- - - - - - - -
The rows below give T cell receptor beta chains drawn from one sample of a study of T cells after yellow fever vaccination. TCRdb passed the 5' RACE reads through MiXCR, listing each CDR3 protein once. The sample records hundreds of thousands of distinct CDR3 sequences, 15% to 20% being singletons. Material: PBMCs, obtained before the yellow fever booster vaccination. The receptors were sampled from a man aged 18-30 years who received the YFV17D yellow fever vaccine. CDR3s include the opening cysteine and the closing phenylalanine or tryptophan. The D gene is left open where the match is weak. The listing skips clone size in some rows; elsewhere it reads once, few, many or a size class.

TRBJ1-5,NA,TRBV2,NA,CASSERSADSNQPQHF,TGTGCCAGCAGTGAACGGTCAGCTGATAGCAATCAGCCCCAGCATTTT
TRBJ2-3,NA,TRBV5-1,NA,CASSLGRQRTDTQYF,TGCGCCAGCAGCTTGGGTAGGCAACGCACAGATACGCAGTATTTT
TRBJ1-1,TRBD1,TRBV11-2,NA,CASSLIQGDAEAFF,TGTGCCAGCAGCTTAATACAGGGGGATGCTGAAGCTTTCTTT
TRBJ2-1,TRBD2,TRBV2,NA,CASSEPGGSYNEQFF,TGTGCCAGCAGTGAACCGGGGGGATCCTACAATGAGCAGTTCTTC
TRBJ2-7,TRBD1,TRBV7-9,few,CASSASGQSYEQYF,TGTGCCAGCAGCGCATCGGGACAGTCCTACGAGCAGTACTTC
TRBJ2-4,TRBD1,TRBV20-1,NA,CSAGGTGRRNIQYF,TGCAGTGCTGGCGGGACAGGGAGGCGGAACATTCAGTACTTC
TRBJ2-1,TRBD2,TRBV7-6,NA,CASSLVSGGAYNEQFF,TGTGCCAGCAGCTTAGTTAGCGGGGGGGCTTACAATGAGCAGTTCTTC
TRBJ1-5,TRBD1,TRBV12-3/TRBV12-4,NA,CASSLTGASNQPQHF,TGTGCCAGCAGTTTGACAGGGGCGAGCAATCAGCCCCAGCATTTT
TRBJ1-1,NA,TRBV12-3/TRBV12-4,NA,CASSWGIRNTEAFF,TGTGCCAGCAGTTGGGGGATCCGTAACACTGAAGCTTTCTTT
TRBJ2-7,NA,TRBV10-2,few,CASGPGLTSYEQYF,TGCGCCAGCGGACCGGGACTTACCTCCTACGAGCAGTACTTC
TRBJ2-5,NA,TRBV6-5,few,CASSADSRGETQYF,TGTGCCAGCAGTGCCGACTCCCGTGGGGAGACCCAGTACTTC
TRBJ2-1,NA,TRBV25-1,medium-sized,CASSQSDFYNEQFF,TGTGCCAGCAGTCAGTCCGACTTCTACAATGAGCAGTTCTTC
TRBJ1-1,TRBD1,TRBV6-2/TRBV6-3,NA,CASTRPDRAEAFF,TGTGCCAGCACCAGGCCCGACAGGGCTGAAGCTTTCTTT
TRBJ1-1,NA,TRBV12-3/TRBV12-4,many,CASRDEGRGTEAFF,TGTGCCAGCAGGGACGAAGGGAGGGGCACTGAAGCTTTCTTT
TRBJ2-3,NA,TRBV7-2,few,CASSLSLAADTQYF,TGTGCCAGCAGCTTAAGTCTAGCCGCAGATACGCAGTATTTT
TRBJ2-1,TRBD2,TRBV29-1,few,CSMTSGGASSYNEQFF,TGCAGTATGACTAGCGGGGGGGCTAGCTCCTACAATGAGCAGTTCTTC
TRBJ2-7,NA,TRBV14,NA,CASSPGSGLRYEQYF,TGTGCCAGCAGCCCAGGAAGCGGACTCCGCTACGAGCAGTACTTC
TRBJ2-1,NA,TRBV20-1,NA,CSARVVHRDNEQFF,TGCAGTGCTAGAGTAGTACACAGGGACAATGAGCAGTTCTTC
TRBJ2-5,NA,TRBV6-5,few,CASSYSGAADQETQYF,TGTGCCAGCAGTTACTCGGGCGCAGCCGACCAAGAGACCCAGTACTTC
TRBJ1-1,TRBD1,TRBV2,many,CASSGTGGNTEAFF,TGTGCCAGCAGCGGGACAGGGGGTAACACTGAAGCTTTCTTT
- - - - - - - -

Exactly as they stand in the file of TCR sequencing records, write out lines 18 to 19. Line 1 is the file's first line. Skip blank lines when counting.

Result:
TRBJ2-7,NA,TRBV14,NA,CASSPGSGLRYEQYF,TGTGCCAGCAGCCCAGGAAGCGGACTCCGCTACGAGCAGTACTTC
TRBJ2-1,NA,TRBV20-1,NA,CSARVVHRDNEQFF,TGCAGTGCTAGAGTAGTACACAGGGACAATGAGCAGTTCTTC